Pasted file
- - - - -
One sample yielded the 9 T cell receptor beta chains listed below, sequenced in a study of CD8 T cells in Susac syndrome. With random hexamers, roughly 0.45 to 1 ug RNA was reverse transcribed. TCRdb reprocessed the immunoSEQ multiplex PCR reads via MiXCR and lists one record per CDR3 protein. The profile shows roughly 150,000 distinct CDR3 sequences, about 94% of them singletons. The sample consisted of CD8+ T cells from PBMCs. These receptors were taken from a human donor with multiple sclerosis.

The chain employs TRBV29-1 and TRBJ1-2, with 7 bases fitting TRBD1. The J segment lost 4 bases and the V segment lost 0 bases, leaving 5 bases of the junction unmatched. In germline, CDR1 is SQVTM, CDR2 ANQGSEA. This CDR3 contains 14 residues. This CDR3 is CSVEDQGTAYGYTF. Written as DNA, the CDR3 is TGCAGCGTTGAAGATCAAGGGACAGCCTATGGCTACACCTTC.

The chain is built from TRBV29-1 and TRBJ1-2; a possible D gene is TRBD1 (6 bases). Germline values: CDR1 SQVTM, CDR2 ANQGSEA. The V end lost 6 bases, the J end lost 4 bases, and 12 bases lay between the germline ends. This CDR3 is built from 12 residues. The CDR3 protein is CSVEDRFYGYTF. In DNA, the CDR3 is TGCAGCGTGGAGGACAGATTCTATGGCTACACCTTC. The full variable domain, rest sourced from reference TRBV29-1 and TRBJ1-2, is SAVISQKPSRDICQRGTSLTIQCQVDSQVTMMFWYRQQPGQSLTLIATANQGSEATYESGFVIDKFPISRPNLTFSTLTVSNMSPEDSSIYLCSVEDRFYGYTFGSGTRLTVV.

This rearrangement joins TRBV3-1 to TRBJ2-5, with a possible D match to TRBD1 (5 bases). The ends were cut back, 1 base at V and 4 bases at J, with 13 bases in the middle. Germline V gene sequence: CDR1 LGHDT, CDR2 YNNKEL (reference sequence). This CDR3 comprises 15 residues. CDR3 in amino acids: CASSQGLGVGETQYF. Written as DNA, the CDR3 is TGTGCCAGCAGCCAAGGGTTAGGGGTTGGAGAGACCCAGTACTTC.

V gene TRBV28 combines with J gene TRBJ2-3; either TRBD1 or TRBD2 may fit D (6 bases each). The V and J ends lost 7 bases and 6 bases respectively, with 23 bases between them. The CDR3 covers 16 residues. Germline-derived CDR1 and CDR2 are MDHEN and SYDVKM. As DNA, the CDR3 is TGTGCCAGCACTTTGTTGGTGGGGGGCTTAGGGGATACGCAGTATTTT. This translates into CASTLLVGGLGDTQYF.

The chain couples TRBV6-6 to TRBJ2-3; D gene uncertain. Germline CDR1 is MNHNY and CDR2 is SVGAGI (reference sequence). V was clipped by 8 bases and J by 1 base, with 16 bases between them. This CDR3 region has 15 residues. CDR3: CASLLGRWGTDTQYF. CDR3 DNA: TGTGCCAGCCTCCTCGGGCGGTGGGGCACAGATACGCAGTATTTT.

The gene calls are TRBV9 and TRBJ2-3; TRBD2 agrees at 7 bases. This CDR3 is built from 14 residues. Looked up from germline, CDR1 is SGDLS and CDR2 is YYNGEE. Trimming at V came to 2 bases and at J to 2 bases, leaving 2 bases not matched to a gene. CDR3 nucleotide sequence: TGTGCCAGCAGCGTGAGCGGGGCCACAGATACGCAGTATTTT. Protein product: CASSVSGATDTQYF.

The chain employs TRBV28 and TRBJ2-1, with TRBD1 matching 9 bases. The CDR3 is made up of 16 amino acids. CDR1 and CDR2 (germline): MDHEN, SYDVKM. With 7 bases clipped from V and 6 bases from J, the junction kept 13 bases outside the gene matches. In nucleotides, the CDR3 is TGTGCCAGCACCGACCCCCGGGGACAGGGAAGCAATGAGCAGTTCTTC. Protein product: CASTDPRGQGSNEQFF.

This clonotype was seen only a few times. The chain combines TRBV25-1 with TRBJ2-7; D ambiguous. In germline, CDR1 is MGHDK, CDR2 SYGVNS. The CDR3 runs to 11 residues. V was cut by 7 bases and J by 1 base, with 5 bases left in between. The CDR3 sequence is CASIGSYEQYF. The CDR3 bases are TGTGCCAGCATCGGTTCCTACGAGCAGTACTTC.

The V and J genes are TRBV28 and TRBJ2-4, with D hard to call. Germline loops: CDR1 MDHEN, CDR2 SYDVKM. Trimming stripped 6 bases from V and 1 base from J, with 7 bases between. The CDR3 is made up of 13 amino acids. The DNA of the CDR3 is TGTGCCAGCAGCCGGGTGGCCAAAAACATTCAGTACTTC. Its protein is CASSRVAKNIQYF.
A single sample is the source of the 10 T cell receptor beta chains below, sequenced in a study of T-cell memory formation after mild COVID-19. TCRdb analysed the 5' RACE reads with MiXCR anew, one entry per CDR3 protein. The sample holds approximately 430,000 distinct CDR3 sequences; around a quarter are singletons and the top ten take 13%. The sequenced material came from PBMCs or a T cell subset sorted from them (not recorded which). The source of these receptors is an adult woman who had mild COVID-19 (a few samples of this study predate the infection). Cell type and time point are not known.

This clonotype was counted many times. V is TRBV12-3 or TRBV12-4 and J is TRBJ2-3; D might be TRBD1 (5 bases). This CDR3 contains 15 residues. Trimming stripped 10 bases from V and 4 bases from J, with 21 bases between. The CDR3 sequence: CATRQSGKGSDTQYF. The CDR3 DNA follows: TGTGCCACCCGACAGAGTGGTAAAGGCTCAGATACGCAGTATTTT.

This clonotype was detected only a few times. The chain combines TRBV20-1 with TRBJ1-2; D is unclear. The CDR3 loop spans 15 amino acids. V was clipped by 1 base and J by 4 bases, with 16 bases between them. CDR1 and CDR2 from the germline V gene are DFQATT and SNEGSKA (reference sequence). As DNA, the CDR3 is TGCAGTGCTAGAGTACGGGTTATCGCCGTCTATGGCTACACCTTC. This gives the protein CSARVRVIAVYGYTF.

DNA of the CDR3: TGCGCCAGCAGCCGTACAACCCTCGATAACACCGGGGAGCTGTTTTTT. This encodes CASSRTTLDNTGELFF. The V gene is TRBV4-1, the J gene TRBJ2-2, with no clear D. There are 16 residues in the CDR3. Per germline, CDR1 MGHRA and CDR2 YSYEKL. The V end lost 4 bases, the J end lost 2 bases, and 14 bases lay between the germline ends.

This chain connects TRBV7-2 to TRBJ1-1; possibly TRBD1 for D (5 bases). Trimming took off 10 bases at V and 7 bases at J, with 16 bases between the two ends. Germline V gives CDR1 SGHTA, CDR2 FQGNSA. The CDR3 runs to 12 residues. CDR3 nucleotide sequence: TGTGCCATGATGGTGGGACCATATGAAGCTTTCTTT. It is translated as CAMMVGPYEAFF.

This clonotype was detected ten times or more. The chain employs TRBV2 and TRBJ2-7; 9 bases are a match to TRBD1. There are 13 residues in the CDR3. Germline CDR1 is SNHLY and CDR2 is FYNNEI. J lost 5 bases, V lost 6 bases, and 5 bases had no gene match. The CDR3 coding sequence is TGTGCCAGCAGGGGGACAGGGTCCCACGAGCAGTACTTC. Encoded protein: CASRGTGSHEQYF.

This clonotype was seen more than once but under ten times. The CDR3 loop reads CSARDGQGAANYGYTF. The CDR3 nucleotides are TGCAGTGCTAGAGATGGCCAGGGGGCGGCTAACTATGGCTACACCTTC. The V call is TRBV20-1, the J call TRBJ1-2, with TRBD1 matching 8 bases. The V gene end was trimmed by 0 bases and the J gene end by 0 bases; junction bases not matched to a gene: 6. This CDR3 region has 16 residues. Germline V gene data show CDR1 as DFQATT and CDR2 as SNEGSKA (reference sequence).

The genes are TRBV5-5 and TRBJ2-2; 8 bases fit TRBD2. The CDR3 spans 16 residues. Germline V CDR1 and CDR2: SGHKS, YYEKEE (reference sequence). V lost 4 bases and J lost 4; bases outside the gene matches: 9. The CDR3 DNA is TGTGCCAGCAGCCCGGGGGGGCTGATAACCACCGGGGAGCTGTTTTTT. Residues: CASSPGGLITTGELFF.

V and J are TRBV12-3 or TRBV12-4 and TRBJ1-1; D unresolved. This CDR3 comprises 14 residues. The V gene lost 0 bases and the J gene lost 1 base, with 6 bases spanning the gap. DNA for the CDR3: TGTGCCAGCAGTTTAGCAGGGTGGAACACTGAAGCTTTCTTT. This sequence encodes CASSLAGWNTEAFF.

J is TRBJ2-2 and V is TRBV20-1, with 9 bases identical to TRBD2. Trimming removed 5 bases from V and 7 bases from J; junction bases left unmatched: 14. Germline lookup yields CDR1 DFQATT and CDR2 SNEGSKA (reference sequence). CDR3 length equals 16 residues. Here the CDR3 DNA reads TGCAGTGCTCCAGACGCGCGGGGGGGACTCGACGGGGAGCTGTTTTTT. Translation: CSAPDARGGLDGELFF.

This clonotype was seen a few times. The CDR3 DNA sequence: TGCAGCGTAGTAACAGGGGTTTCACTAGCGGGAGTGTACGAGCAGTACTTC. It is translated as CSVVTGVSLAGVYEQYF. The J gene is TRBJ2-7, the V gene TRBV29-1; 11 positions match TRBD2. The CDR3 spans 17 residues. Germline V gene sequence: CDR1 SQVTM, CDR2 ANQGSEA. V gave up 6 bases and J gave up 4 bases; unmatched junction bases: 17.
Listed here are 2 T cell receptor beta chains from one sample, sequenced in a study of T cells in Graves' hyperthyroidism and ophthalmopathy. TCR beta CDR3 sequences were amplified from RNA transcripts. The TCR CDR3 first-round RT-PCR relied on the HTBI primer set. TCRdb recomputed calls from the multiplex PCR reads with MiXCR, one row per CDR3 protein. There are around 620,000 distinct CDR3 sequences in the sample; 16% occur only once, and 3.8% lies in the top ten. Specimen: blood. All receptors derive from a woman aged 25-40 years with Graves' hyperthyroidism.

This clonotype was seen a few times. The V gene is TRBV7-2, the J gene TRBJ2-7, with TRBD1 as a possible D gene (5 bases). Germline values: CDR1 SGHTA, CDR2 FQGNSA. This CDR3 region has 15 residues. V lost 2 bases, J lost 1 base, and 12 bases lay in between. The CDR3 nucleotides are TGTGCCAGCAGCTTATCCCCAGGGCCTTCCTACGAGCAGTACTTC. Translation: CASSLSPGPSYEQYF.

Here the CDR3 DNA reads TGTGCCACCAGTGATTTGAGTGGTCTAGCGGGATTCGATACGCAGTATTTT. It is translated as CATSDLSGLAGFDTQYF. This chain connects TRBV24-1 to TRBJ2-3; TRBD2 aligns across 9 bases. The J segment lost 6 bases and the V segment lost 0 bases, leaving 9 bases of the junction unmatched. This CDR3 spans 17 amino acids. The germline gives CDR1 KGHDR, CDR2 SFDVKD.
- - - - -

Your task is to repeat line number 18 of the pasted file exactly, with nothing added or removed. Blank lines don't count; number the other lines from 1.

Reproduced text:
The genes are TRBV5-5 and TRBJ2-2; 8 bases fit TRBD2. The CDR3 spans 16 residues. Germline V CDR1 and CDR2: SGHKS, YYEKEE (reference sequence). V lost 4 bases and J lost 4; bases outside the gene matches: 9. The CDR3 DNA is TGTGCCAGCAGCCCGGGGGGGCTGATAACCACCGGGGAGCTGTTTTTT. Residues: CASSPGGLITTGELFF.